- JAN-05/06: Marriage equality comes to Florida. Although there is still a Florida lawsuit being appealed to the U.S. 11th Circuit Court of Appeals, same-sex engaged couples were able to marry in Miami-Dade County on JAN-05 and generally throughout Florida starting on the morning of JAN-06. Florida became the 36th state to attain marriage equality. In addition, such couples can marry in the District of Columbia, and in parts of Missouri.
Some county clerks terminated their long-standing fee-based service of marrying couples with marriage licenses. In order to avoid being viewed as discriminating against same-sex couples, they decided to discriminate against all couples.
Many county clerks probably would have liked to refuse to supply marriage licenses to same-sex couples. However, if any did refuse, the District Court indicated that they would be violating the Due Process and Equal Protection clauses of the 14th Amendment of the U.S. Constitution. They would almost certainly be personally sued by one or more couples.
- JAN-05/07: Two noted Republicans are saddened by the arrival of marriage equality in Florida. Both are considered potential Republican candidates for the presidency in 2016:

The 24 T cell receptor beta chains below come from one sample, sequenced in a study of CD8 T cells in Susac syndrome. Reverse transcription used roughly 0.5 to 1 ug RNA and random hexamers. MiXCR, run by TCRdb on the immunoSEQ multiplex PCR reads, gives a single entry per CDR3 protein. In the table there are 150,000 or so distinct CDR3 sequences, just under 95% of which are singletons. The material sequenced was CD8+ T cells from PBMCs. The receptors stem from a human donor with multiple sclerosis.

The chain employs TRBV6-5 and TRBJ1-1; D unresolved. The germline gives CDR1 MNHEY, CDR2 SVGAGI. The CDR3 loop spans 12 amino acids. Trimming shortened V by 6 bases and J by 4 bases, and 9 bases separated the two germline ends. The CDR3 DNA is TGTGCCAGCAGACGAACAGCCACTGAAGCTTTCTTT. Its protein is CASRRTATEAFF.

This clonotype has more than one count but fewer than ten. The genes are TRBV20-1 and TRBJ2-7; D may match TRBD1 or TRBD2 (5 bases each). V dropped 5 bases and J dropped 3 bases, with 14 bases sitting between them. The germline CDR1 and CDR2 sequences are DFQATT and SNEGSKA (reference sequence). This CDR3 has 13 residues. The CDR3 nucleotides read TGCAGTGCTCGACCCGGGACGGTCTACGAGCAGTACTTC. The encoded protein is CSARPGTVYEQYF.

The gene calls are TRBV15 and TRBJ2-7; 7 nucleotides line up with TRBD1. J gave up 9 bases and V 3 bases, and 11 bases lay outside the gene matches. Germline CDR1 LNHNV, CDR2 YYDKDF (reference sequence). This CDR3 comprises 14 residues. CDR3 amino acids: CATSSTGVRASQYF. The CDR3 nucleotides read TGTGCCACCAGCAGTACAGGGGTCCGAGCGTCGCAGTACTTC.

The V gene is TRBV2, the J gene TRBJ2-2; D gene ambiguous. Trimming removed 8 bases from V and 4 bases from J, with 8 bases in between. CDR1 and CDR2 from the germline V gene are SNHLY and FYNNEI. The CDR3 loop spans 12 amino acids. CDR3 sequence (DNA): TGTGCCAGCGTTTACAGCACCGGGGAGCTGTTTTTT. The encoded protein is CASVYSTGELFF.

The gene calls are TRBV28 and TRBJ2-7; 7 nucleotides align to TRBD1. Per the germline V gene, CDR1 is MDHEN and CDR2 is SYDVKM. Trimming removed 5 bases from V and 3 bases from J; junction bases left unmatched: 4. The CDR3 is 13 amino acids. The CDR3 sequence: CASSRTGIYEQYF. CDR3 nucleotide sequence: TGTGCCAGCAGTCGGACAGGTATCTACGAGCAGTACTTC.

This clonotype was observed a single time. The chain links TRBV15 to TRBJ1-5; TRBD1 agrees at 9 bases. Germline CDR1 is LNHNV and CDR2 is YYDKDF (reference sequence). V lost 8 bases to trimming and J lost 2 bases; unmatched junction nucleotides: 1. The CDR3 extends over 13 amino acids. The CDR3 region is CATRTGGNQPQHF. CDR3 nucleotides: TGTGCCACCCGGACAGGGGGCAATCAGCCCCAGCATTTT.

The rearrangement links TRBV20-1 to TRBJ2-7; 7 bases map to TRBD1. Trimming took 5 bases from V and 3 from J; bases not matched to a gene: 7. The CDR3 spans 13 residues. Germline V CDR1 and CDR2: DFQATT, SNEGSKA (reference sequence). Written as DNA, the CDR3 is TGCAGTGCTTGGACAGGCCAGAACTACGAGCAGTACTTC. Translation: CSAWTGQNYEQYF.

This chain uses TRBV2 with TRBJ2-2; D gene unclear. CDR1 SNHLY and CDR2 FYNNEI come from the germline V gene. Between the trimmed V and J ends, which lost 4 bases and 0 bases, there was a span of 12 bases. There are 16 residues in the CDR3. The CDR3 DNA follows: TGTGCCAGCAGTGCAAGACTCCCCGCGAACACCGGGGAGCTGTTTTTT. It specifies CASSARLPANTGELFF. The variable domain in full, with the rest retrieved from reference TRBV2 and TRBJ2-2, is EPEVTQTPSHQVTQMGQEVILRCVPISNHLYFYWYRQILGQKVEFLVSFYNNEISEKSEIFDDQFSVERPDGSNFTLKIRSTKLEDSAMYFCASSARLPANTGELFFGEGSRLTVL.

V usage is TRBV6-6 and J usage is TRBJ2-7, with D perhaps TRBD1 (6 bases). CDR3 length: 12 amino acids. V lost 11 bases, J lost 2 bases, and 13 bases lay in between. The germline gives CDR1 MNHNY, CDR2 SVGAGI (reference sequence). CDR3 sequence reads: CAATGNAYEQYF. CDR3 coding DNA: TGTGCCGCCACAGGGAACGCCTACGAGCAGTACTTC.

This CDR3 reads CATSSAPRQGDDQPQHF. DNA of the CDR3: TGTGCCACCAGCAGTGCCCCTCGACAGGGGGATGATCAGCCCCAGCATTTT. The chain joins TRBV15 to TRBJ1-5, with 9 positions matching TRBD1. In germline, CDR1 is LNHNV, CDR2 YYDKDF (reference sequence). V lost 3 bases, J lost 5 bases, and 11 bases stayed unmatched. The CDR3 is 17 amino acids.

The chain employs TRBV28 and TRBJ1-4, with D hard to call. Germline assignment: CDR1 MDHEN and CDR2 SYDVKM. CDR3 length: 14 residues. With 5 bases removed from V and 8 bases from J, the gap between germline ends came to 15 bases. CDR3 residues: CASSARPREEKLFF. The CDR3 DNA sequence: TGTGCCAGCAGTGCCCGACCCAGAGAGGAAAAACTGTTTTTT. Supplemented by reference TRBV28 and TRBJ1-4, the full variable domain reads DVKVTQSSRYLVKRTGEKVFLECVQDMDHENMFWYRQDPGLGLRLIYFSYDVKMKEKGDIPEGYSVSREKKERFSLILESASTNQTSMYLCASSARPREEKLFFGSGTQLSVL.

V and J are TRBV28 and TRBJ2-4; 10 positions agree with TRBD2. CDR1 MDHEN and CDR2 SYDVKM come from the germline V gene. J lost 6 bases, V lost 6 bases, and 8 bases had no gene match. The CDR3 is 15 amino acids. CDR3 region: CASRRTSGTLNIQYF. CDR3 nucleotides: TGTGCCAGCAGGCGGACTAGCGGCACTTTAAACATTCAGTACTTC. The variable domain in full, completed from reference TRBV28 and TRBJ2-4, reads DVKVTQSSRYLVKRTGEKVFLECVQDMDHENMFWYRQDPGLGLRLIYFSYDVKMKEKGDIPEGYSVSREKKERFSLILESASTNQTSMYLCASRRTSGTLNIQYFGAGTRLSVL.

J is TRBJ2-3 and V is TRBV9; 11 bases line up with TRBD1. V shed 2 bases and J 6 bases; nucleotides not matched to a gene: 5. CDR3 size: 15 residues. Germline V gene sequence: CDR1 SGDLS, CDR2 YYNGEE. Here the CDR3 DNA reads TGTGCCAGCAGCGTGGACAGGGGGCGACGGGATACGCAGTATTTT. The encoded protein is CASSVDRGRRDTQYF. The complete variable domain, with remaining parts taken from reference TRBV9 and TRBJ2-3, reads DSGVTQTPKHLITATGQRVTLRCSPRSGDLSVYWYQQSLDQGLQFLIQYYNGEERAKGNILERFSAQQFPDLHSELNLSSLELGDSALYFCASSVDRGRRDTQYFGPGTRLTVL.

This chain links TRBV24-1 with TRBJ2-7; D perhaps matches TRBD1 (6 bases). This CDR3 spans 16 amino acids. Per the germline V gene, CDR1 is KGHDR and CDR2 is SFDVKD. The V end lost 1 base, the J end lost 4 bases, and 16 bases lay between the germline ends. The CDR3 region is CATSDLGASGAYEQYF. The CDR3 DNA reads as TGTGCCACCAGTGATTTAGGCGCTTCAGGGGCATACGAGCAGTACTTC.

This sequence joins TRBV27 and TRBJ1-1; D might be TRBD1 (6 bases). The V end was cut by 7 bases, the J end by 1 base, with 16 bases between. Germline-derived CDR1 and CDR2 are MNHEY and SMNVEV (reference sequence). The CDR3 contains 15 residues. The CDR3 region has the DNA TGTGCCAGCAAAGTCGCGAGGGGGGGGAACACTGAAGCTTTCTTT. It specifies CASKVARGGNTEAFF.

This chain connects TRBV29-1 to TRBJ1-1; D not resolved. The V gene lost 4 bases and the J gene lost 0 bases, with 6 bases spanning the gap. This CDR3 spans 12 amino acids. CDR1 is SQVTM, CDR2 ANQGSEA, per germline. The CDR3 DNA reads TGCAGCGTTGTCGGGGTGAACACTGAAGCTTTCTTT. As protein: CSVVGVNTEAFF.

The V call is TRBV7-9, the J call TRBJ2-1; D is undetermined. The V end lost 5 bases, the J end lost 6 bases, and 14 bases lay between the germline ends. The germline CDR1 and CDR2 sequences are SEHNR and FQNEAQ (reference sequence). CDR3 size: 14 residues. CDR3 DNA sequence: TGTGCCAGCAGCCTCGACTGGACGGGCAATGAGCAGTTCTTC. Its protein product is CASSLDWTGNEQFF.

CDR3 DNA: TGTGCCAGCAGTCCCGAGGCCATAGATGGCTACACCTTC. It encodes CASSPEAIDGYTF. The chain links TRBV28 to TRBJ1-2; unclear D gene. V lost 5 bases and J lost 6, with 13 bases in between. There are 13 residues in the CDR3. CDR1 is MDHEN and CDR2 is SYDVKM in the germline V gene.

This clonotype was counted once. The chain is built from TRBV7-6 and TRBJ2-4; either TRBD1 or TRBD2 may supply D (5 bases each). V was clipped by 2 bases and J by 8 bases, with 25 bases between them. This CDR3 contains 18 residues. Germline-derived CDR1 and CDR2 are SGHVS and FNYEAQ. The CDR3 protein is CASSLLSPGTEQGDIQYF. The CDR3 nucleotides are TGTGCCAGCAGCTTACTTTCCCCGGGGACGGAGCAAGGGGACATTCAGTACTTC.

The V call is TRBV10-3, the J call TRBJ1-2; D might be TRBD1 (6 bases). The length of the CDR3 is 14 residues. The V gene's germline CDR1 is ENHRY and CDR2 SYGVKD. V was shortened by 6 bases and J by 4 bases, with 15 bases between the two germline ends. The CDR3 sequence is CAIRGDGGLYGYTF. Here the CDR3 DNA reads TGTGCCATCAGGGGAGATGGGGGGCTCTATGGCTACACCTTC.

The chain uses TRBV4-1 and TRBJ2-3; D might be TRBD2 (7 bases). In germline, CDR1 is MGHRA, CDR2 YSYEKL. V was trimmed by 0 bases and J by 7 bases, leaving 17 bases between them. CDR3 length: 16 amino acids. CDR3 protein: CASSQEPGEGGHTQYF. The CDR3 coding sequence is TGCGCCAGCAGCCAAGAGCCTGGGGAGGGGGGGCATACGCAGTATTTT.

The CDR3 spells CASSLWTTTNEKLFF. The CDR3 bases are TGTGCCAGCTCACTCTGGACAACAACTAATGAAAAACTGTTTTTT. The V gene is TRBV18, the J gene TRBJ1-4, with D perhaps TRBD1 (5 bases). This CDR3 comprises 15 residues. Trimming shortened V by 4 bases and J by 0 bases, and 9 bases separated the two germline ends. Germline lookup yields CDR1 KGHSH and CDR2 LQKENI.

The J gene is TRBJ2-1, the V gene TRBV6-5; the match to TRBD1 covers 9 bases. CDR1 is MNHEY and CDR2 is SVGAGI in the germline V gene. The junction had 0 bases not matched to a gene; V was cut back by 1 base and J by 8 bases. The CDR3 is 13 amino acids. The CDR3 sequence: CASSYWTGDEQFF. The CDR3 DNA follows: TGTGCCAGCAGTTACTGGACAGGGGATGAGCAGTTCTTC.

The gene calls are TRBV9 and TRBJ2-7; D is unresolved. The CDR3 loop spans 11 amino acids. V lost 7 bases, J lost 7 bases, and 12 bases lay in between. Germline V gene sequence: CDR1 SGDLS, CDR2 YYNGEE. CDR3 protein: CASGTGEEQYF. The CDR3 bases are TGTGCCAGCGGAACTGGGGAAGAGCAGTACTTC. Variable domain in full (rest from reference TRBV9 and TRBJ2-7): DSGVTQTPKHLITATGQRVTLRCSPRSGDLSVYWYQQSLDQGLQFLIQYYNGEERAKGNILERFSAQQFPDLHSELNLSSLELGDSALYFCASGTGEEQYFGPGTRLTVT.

- Ex-Florida Governor Jeb Bush (R) told the Miami Herald newspaper that same-sex marriage:
"... ought to be a local decision. I mean a state decision. The state decided. The people of the state decided, but it's been overturned by the courts, I guess." More details
- Senator Marco Rubio (R) referred to marriage equality supporters when he said:
"If they wanted to change that law, they should have gone to the legislature or back to the [state] Constitution and try to change it. I don’t agree we should be trying to make those changes through the courts. ... While I believe that marriage should be [restricted to] between one man and one woman, while people want to change that law — and a lot of people apparently do — there is a way to do that. You go through the legislature, or you go on on the ballot, but I don’t agree the courts have the power to do this." More details
Truly momentous developments happened later in 2015-JAN.
The following information source was used to prepare and update the above
essay. The hyperlink is not necessarily still active today.
- Lyle Denniston, "Idaho to take same-sex marriage case to Court," SCOTUSblog, 2014-DEC-17, at: http://www.scotusblog.com/
- Manu Raju, "Sen. Marco Rubio laments court rulings on same-sex marriage," Politico, 2015-JAN-07, at: http://www.politico.com/
- Leo Hohmann, "GOP governors too timid to stop 'gay' marriage?," WND, at: http://www.wnd.com/
- Chris Geidner, "The Supreme Court Is Likely To Set Up The Same-Sex Marriage Showdown On Friday," 2015-JAN-15, at: http://www.buzzfeed.com/
How you may have arrived here:
Copyright © 2015 by Ontario Consultants on Religious Tolerance.
First posted: 2015-JAN-01
Latest update: 2015-JAN-16
Author: B.A. Robinson